If there was ever an album to challenge Altar of Plagues recent Teethed Injury and Glory for most divisive black metal record of the year, then Deafheaven’s sophomore effort Sunbather is surely the strongest challenger. The band split opinion in almost every circle – black metal fans, shoegaze fans, awful hipsters, critics – no one seems to know what to do with this group or where they fit within the black metal arena….and that’s ok. It’s fine not to know what to do with a band such as Deafheaven who go against almost every stereotype there is (if the title isn't enough then check that cover art by Nick Steinhardt of Touché Amoré if you need any more convincing) and make absolutely no apologies for it and if their debut Roads to Judah is anything to go by, then Sunbather is going to divide opinion yet again.
Their demo of 2010 turned enough heads in order to get the band signed to Deathwish Inc and Roads to Judah signalled a step up and forward for the band and saw them tour a massive amount - in America and Europe as well as in Japan. This summer sees them tour the US with Marriages and earlier this year a huge European headlining tour with Italians The Secret enraptured all that saw them. All that and they’re barely in their mid-twenties? It's mindblowing and it has been incredible to watch this band grow and develop and Sunbather is surely going to see them go further than they ever dreamed.
Sunbather is a record of defining moments. It marks Deafheaven’s passage into a mature and forward thinking act, one that holds their influences close to their hearts yet pushes the boundaries of the genres it inhabits and twists them into new and tormented structures. Of course there have been stabs at shoegaze influenced, post-rock ingrained black metal – Alcest being the name brought to mind most often when thinking about Deafheaven – yet the San Fransican duo (Daniel Tracy was brought on board for drum duties and the core of the band has always been Clarke and McCoy) shine new light on the format by stretching any preconceptions out of context and roiling in the glare and uncomfortable heat of life. Deafheaven counter beautiful swathes of summer-flecked guitar with hints of bottomless melancholy and a terrifying presence in the vocal courtesy of frontman George Clarke. There’s an ocean of bittersweet regret bubbling away under the surface of Sunbather and the sense of loss shines through in the overwhelming swells of Kerry McCoy’s guitar and the tight, almost at breaking point drum work from Dan Tracy.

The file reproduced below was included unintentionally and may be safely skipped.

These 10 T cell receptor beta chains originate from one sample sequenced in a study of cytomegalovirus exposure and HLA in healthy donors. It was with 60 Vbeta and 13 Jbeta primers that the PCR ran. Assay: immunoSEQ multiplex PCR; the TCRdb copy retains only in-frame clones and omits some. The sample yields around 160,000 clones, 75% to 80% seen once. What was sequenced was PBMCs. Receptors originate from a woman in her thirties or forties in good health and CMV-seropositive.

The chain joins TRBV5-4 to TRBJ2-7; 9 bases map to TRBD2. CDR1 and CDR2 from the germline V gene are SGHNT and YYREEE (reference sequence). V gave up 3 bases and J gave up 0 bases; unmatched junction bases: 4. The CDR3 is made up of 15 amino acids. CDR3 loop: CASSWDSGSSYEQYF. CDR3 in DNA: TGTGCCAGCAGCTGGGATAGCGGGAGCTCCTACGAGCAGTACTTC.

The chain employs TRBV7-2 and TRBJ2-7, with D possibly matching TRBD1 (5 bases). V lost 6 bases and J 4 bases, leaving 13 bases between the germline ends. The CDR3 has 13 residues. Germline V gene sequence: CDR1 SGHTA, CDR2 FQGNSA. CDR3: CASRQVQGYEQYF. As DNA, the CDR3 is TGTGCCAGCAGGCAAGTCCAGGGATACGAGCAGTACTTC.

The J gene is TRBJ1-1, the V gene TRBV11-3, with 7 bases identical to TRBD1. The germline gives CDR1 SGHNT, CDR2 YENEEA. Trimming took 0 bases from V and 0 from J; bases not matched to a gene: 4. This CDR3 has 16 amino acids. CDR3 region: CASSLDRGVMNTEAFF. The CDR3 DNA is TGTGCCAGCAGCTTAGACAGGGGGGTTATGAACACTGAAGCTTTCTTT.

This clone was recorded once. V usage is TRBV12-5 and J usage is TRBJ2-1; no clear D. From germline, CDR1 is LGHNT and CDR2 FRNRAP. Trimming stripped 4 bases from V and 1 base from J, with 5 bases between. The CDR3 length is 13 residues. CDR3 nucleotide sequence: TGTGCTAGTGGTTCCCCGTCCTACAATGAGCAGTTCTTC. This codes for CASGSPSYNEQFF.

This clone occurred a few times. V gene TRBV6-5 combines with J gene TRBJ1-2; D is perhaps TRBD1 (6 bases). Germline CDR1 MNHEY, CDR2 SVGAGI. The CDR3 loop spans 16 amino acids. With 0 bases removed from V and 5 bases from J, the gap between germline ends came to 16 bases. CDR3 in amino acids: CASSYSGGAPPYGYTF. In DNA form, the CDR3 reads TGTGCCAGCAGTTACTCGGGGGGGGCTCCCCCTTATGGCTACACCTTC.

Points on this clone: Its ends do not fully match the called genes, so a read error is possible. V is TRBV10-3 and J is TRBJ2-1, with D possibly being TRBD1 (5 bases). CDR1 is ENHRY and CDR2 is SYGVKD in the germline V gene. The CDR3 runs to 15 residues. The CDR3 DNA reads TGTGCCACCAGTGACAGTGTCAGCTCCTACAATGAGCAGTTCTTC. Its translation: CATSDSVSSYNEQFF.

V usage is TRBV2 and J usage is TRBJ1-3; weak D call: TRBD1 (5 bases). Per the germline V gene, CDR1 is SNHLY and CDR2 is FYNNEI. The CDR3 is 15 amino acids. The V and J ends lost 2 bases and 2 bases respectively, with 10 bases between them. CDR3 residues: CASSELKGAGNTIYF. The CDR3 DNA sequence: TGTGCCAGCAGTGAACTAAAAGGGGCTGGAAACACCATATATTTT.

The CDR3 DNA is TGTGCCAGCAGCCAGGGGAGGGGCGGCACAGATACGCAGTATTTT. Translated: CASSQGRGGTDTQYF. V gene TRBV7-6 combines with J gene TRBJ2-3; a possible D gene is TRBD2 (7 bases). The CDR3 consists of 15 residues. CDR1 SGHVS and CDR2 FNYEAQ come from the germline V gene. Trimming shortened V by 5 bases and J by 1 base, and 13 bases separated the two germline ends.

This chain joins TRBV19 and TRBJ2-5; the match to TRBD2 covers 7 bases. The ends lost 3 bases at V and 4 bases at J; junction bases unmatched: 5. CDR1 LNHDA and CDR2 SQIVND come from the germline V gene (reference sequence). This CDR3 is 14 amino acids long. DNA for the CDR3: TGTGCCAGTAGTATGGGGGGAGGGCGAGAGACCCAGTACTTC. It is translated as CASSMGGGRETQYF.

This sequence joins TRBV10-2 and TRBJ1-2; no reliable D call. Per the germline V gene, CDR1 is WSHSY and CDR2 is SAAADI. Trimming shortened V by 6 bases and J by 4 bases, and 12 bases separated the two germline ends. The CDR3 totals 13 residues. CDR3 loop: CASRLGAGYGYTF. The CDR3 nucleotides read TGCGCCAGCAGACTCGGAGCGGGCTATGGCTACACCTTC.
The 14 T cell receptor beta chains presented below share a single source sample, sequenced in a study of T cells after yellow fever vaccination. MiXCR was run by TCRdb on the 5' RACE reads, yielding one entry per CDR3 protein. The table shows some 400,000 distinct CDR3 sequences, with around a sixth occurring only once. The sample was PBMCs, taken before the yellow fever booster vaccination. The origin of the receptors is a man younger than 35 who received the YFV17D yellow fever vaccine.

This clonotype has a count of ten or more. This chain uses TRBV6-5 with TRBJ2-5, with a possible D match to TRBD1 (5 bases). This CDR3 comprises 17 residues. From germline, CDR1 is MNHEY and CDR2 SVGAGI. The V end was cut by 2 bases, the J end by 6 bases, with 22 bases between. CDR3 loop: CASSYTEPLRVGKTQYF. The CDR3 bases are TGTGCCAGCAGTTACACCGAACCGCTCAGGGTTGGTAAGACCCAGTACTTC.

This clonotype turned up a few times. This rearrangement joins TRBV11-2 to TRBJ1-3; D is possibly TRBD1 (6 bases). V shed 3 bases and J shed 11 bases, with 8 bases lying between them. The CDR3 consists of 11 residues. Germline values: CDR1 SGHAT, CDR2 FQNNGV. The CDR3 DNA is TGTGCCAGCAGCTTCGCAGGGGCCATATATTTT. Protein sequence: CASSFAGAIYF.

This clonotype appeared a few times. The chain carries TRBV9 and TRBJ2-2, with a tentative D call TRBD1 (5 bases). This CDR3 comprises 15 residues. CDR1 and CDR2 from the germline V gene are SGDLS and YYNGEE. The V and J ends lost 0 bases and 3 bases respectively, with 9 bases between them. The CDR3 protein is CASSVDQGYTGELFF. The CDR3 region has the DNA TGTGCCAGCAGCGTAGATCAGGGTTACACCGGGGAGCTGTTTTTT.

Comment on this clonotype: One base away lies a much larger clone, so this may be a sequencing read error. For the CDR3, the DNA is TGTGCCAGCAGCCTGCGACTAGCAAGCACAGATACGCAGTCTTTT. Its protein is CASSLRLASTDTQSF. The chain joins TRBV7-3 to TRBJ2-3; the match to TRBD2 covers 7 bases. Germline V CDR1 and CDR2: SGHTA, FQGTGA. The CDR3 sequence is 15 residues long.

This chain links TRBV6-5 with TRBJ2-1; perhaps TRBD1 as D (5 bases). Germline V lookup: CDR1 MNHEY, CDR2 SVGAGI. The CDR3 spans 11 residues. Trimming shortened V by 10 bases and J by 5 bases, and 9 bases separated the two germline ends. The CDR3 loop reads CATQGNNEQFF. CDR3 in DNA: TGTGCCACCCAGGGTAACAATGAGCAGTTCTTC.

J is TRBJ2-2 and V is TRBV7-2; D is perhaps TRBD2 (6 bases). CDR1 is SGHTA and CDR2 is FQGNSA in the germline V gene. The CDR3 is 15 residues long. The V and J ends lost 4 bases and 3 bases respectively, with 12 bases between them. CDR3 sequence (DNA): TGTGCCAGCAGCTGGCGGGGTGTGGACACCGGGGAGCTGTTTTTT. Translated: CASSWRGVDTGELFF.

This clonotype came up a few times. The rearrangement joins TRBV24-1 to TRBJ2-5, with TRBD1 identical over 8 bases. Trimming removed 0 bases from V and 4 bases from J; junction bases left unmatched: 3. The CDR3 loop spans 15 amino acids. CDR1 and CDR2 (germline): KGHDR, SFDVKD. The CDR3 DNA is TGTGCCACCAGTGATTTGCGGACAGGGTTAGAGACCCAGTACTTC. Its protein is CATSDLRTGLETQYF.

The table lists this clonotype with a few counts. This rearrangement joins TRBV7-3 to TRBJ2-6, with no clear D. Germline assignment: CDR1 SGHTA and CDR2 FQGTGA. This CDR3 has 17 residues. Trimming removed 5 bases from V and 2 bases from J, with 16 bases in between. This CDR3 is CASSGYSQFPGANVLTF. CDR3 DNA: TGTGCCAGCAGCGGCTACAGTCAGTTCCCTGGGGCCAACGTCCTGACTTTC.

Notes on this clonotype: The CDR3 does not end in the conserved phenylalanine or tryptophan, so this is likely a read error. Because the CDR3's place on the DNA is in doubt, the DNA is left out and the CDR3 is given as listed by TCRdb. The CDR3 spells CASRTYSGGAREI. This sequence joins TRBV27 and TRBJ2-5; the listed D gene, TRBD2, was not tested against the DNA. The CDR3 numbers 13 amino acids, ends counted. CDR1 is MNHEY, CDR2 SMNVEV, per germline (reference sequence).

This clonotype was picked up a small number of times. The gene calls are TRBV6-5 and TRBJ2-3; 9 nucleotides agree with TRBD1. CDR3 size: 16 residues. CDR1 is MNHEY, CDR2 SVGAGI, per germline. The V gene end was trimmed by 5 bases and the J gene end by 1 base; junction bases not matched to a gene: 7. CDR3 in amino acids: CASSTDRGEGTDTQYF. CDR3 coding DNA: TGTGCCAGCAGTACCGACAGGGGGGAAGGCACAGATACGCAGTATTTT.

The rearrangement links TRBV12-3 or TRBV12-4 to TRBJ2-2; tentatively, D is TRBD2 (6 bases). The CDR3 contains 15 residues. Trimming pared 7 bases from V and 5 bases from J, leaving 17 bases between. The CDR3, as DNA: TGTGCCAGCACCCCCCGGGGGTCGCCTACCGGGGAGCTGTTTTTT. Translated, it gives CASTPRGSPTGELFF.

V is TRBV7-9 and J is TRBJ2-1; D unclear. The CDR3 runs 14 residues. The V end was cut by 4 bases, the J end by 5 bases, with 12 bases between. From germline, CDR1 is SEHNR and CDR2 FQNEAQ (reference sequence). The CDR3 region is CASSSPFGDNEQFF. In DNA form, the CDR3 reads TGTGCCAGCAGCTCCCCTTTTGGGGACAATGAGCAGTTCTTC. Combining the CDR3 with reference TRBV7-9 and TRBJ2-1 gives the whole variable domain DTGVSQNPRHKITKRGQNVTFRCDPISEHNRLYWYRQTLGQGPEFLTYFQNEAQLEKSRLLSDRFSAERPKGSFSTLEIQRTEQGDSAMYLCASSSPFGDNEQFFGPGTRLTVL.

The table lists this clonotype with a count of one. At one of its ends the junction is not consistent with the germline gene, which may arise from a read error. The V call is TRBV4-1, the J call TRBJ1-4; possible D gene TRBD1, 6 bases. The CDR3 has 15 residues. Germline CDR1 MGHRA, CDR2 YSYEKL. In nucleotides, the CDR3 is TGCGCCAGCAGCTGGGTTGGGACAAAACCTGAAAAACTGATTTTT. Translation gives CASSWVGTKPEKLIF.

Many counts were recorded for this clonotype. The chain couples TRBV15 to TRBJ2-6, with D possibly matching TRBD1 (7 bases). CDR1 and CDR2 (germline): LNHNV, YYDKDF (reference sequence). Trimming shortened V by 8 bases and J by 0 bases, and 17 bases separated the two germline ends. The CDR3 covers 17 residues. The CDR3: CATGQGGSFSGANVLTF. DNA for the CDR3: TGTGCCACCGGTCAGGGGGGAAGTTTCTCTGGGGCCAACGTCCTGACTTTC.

“Dream House” punches with a heady mix of Clarke’s suffering screams and Tracy’s incredible drum work and the fiery mood captured by the pair is off-set by a shimmering guitar undertone. The climbing, echoing and sorrowful notes that are fed through the otherwise fury-laden rhythms give Deafheaven the contrasting moods that they have become known for. For some this countering approach doesn’t work; waiting for a pretty vocal melody to shine through will leave you hanging for time immemorial. For Alcest it works. But Alcest are French and their lifestyle and experiences are completely different to anything Clarke and McCoy have had and as such the simmering love/hate relationship with their choices seeps into the tortured wails and gorgeous flashes of light found on Sunbather’s opener. Whatever your thoughts or opinions are on this group, their passion should never be called into question.